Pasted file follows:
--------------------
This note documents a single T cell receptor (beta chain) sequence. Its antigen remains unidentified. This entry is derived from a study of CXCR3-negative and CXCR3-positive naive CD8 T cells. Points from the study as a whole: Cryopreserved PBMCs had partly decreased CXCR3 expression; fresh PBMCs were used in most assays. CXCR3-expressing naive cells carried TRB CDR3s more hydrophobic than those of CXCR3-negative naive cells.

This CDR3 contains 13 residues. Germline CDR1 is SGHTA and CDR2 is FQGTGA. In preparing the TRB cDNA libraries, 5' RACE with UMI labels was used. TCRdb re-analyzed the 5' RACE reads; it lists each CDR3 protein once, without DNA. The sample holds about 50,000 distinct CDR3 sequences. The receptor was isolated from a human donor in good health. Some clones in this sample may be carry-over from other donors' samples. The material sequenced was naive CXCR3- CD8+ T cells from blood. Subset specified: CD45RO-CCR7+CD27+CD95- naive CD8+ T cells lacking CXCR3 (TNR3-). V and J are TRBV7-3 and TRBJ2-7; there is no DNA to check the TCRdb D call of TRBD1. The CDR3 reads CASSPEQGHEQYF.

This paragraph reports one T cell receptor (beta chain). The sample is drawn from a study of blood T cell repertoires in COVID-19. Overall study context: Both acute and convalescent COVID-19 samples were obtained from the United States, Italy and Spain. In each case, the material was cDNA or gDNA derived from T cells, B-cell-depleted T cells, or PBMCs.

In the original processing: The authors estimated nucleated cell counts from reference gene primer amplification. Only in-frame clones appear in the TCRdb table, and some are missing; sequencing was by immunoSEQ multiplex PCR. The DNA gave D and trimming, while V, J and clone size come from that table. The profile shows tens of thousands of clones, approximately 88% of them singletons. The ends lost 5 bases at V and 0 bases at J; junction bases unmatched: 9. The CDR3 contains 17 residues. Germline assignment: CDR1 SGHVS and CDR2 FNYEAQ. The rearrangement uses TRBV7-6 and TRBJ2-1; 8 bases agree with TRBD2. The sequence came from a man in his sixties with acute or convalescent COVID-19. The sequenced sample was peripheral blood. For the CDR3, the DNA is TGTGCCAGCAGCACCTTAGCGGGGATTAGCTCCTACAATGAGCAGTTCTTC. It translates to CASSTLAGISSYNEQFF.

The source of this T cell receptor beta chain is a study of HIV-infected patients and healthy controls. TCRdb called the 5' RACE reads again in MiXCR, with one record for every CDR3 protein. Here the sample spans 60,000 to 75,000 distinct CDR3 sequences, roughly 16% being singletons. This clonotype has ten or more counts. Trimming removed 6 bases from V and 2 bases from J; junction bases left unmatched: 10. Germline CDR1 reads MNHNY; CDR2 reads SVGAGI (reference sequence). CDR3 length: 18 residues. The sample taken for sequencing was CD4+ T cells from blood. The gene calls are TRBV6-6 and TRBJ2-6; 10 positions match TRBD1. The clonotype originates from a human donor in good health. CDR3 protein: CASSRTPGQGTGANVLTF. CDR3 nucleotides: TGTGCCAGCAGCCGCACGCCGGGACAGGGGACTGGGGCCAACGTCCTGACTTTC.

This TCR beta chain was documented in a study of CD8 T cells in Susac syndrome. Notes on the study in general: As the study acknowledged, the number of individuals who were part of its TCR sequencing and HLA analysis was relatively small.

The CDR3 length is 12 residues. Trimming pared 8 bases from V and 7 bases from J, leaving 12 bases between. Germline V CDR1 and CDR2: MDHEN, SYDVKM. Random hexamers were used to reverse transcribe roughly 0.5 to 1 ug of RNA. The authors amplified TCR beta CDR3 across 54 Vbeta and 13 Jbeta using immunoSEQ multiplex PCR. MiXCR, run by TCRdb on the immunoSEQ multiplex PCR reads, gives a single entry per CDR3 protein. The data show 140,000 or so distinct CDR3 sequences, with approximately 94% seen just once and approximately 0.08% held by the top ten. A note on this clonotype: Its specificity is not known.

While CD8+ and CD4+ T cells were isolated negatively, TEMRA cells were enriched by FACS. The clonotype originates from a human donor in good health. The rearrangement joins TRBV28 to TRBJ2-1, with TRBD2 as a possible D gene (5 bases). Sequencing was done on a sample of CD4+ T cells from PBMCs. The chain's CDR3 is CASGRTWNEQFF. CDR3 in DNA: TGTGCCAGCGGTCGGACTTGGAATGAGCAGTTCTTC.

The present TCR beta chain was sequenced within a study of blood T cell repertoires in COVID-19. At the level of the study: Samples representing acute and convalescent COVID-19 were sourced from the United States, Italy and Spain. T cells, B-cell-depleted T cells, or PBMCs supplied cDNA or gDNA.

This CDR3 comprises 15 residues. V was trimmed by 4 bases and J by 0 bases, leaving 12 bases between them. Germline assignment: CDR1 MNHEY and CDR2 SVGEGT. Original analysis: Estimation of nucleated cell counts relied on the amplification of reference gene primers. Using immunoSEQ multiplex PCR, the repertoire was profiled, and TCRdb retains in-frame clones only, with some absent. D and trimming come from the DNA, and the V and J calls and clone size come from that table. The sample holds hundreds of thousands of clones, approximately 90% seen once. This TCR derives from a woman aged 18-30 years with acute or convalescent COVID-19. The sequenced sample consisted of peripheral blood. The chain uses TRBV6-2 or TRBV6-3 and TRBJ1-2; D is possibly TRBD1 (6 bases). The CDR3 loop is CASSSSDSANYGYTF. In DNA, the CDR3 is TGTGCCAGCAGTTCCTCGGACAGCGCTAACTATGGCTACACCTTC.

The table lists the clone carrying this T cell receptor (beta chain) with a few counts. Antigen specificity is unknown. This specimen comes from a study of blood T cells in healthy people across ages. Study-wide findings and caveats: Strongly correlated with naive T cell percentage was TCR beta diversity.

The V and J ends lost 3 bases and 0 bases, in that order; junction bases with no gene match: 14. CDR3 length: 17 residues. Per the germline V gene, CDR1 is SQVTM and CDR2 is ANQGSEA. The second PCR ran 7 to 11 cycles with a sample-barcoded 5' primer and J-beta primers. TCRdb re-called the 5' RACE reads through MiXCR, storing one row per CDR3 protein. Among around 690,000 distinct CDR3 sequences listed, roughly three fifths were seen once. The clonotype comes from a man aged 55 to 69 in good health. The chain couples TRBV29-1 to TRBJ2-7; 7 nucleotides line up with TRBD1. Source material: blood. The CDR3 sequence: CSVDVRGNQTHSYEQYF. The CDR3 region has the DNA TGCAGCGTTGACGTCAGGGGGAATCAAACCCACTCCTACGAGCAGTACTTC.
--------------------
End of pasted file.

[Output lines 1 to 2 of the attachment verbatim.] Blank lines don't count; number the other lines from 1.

This note documents a single T cell receptor (beta chain) sequence. Its antigen remains unidentified. This entry is derived from a study of CXCR3-negative and CXCR3-positive naive CD8 T cells. Points from the study as a whole: Cryopreserved PBMCs had partly decreased CXCR3 expression; fresh PBMCs were used in most assays. CXCR3-expressing naive cells carried TRB CDR3s more hydrophobic than those of CXCR3-negative naive cells.

This CDR3 contains 13 residues. Germline CDR1 is SGHTA and CDR2 is FQGTGA. In preparing the TRB cDNA libraries, 5' RACE with UMI labels was used. TCRdb re-analyzed the 5' RACE reads; it lists each CDR3 protein once, without DNA. The sample holds about 50,000 distinct CDR3 sequences. The receptor was isolated from a human donor in good health. Some clones in this sample may be carry-over from other donors' samples. The material sequenced was naive CXCR3- CD8+ T cells from blood. Subset specified: CD45RO-CCR7+CD27+CD95- naive CD8+ T cells lacking CXCR3 (TNR3-). V and J are TRBV7-3 and TRBJ2-7; there is no DNA to check the TCRdb D call of TRBD1. The CDR3 reads CASSPEQGHEQYF.